I have a group of $n$ events. The successes don't all come in at once, and and I want to try to predict the actual success rate $s$. The number of successes showing in the system at any given time can be $0$ or greater than $0$.

I have the prior probability of success ($p$) based on historical data and the current success rate $x$ (where $x$ is smaller than $s$)

Is there a way that Bayes's theorem can be used to give the probability of success, given that we know $p$ as well as $s$? Can I use Laplacian smoothing to predict this probability if $x = 0$? Am I incorrect in assuming that Bayes's theorem can solve this? Is there another way to do so?

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    $\begingroup$ You say you have a prior probability distribution for $p$. May we know what it is? Would be nice if it is a member of the Beta family. $\endgroup$ – BruceET Oct 19 '15 at 6:20
  • $\begingroup$ @BruceET: I don't have data on what the distribution is, but I think it would be safe to assume the probability distribution is normal with mean 'mu' and standard deviation sigma $\endgroup$ – user3478832 Oct 20 '15 at 4:54
  • $\begingroup$ Because $p$ must be in $(0,1),$ normal does not seem a useful choice. Do you have a particular $\mu$ and $\sigma$ from historical data? If so, please state them (even if only approx.), and maybe one can find a useful prior distribution from there. This does seem to be a problem in which a Bayesian approach might work. $\endgroup$ – BruceET Oct 20 '15 at 7:30
  • $\begingroup$ Thanks! Yes - it looks like normal would be a bad choice - I didn't think of it that way. I think uniform would probably describe the distribution the best. Values typically vary from 0.15-0.25 $\endgroup$ – user3478832 Oct 22 '15 at 14:49
  • $\begingroup$ Thanks for this additional info. I have been unavailable for a couple of days, and will think more about this asap. $\endgroup$ – BruceET Oct 23 '15 at 1:50

In this situation it is best to use a member of the beta distribution as the prior for the binomial success probability $\pi.$ First, because a beta distribution has support $(0,1).$ Second the beta prior is 'conjugate' to the binomial likelihood, making it easier to find the posterior distribution.

I choose $Beta(\alpha = 38, \beta = 1862)$ as the prior because that distribution has mean $\alpha/(\alpha + \beta) = 0.02,$ median $0.0198,$ mode $0.0195,$ standard deviation approximately $0.019,$ and $$P(0.015 < \pi < 0.025) \approx 0.95.$$ These properties seem a reasonable match to the prior information you provided. The following program in R searches for the parameters $\alpha$ and $\beta$ starting with the relationship $\alpha/(\alpha + \beta) = 0.02$ or $\beta = 49\alpha$ to put enough probability in $(0.015, 0.025)$ to match your historical experience.

 al = 10:1150;  be = 49*al
 pr = diff(pbeta(c(.015,.975), al, be))
 a = min(al[pr > .95]);  b = 49*a;  a;  b
 ## 38
 ## 1862

Below is a histogram of many simulated values of $\pi \sim Beta(38, 1862)$ with the prior density curve (blue) and the best-fitting normal density superimposed.

enter image description here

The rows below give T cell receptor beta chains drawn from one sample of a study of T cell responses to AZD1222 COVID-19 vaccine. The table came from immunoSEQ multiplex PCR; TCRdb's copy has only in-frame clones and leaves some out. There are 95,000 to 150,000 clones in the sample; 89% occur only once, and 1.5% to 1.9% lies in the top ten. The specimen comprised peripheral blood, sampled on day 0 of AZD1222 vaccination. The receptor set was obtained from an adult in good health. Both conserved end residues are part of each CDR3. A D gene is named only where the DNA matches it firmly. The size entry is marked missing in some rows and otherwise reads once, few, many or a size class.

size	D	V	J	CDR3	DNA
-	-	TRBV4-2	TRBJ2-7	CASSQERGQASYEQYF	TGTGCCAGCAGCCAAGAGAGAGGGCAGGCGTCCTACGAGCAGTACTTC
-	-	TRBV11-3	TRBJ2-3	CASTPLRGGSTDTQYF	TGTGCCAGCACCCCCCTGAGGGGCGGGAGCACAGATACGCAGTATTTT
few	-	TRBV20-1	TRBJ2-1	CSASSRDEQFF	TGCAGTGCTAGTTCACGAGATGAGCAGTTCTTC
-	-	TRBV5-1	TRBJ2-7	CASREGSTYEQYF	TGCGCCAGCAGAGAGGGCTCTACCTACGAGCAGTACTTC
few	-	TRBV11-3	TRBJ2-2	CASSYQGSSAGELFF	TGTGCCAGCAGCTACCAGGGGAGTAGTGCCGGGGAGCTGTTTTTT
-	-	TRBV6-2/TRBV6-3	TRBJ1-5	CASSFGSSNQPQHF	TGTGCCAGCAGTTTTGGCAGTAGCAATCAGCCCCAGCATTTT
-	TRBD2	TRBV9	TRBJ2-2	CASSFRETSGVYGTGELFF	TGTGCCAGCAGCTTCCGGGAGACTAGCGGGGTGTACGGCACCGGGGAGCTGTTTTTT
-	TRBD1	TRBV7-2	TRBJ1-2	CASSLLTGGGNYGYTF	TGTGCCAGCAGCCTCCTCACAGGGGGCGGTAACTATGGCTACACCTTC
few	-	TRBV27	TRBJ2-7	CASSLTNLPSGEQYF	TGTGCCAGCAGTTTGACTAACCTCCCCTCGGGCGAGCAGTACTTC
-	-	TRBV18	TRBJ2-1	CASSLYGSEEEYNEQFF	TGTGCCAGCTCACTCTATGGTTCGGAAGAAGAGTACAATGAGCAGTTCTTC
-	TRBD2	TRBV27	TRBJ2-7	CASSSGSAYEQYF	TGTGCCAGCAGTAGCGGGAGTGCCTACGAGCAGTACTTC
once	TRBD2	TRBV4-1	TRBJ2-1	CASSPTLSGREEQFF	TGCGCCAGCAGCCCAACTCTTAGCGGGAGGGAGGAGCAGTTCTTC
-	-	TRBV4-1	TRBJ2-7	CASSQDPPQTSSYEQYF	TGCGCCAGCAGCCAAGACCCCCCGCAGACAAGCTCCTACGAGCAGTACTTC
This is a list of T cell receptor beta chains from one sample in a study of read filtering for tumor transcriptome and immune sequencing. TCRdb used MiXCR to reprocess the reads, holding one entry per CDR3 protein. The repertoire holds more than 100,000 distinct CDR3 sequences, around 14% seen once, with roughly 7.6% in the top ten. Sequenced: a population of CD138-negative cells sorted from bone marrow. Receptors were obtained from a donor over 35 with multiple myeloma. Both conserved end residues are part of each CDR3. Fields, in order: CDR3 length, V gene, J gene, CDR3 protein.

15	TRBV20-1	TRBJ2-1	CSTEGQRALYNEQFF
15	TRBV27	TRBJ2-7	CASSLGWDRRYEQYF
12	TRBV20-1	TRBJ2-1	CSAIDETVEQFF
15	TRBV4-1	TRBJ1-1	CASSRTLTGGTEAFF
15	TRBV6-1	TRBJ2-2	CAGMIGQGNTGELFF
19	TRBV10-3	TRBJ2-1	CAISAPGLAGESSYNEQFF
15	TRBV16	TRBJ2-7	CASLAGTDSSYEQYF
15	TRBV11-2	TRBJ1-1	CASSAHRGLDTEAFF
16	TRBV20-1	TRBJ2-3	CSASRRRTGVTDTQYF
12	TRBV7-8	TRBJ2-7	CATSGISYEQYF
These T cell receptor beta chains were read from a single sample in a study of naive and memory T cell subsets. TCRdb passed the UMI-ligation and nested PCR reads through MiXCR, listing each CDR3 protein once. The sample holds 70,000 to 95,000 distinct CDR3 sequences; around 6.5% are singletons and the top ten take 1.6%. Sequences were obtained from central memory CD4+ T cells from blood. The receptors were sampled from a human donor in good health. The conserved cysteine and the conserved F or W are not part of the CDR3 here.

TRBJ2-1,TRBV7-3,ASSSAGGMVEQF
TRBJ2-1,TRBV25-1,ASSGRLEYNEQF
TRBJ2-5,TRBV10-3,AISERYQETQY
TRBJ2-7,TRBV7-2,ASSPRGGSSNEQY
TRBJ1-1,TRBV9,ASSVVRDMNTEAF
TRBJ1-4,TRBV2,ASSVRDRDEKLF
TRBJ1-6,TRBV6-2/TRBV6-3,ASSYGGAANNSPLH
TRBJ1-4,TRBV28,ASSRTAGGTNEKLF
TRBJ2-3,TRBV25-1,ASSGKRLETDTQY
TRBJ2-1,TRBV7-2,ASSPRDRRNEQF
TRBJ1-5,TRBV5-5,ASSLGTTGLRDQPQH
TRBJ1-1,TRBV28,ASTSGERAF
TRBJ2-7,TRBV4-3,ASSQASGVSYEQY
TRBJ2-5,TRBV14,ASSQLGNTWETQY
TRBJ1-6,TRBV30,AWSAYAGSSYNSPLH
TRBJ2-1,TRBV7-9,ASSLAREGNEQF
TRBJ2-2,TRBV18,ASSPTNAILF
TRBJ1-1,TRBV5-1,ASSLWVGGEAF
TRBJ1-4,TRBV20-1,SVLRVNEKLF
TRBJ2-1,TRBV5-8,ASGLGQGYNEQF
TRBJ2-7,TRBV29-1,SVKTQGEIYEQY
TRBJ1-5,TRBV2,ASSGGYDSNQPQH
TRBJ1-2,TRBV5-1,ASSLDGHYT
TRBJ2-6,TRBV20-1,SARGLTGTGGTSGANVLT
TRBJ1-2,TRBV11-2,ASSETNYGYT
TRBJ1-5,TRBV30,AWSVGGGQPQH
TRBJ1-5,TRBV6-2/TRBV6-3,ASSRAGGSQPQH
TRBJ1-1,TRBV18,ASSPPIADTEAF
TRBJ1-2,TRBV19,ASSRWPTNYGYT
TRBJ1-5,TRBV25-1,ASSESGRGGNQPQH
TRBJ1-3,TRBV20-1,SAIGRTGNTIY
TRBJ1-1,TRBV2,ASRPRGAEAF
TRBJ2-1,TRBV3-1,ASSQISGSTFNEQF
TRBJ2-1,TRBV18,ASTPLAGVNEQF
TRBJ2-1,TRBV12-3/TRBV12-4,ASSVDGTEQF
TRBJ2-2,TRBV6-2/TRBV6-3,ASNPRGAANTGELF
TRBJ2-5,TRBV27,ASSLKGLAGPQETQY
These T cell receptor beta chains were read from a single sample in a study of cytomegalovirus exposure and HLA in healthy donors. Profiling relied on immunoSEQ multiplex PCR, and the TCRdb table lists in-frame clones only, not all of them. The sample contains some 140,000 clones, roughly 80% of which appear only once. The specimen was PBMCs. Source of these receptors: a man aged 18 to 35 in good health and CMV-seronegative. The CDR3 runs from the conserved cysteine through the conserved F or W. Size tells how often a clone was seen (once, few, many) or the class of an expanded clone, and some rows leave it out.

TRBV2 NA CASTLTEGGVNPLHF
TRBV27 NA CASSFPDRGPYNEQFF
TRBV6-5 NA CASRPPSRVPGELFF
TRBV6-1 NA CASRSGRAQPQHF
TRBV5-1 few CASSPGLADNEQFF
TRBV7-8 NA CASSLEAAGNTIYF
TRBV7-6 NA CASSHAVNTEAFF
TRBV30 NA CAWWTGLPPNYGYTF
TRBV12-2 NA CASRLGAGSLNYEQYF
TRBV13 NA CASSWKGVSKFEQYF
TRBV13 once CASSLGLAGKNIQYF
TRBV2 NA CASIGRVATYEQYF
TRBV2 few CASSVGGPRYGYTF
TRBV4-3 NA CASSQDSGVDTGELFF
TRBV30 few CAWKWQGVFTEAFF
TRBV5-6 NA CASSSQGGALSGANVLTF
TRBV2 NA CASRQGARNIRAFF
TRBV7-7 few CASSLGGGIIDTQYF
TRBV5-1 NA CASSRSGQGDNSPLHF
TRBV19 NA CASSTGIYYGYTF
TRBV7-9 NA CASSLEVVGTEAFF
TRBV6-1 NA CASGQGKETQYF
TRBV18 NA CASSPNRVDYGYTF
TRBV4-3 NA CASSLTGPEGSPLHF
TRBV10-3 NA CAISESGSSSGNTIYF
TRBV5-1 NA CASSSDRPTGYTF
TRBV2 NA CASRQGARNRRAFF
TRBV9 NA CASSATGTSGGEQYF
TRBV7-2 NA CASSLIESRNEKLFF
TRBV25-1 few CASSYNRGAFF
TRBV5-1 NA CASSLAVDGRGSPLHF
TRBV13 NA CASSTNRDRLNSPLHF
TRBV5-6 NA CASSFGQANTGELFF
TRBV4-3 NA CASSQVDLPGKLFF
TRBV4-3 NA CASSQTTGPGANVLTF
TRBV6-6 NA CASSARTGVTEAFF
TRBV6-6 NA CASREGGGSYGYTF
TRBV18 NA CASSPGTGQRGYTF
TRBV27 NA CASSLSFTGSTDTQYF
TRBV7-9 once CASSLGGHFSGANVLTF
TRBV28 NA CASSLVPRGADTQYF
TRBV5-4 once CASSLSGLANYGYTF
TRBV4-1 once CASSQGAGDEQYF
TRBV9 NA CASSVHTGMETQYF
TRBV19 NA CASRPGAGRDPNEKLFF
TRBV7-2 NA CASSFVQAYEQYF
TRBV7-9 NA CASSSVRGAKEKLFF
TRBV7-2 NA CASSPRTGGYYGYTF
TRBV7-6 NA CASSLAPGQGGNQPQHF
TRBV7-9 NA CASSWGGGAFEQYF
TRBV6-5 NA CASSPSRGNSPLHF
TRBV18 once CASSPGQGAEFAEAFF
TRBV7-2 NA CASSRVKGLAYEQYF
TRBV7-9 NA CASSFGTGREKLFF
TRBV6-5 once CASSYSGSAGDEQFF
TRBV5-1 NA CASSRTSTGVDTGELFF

If you observe your process through 100 trials and see $x$ successes, then the posterior distribution is obtained according to Bayes' Theorem by the relationship $$ \text{POSTERIOR} \propto \text{PRIOR} \times \text{LIKELIHOOD},$$ which gives $$ p(\pi|x) \propto p(\pi) \times p(x|\pi) \propto \pi^{38-1} (1 - \pi)^{1862-1} \times \pi^x (1 - \pi)^{100 - x} \propto \pi^{38+x-1} (1 - \pi)^{1862 + 100 - x - 1}.$$ Here we use proportionality symbols $\propto$ to indicate that the constants of integration can be ignored -- so that we show only the 'kernels' of the prior, likelihood, and posterior distributions. We recognize the result as the kernel of $Beta(38+x, 1862 + 100 - x),$ which has mean $\frac{38+x}{38 + 1862 + 100}.$

Thus, if there were $x = 3$ successes in 100 trials, we could say that the posterior mean $E(\pi|x) = 0.0205$ and that a 95% posterior probability interval (R code below) for $\pi$ is $(0.0148,\, 0.0271).$ This information about $\pi,$ based on prior information and relatively little data, could be used to predict the success rate during additional trials of the process as you suggest.

 qbeta(c(.025, .975), 38+3, 1862 + 100 - 3)
 ## 0.01475773 0.02714910

Notes: (1) On rates: You refer to 'rates' $x$ and $s,$ but it seems to me you are thinking of counts of successes. (2) On selecting a prior distribution: With a prior that is 'conjugate' to (mathematically compatible with) the likelihood, it is easy to identify the kernel of the posterior distribution without tedious computation. If we used the (green) normal distribution as a prior, the problem would become messy. Using a prior such as $Unif(0.015, 0.025)$ would constrain the posterior to the same support. (3) On the effect of the prior on the result: Very roughly speaking, your prior information contains about as much information as getting 38 successes in 2000 trials. Thus the prior distribution has much more to say about the posterior than my hypothetical additional 100 trials. Continual updating of the posterior is indicated as additional data become available. The posterior for one iteration becomes the prior for the next. (4) If the beta family of distributions is unfamiliar to you, please look at the Wikipedia article on 'beta distribution'.


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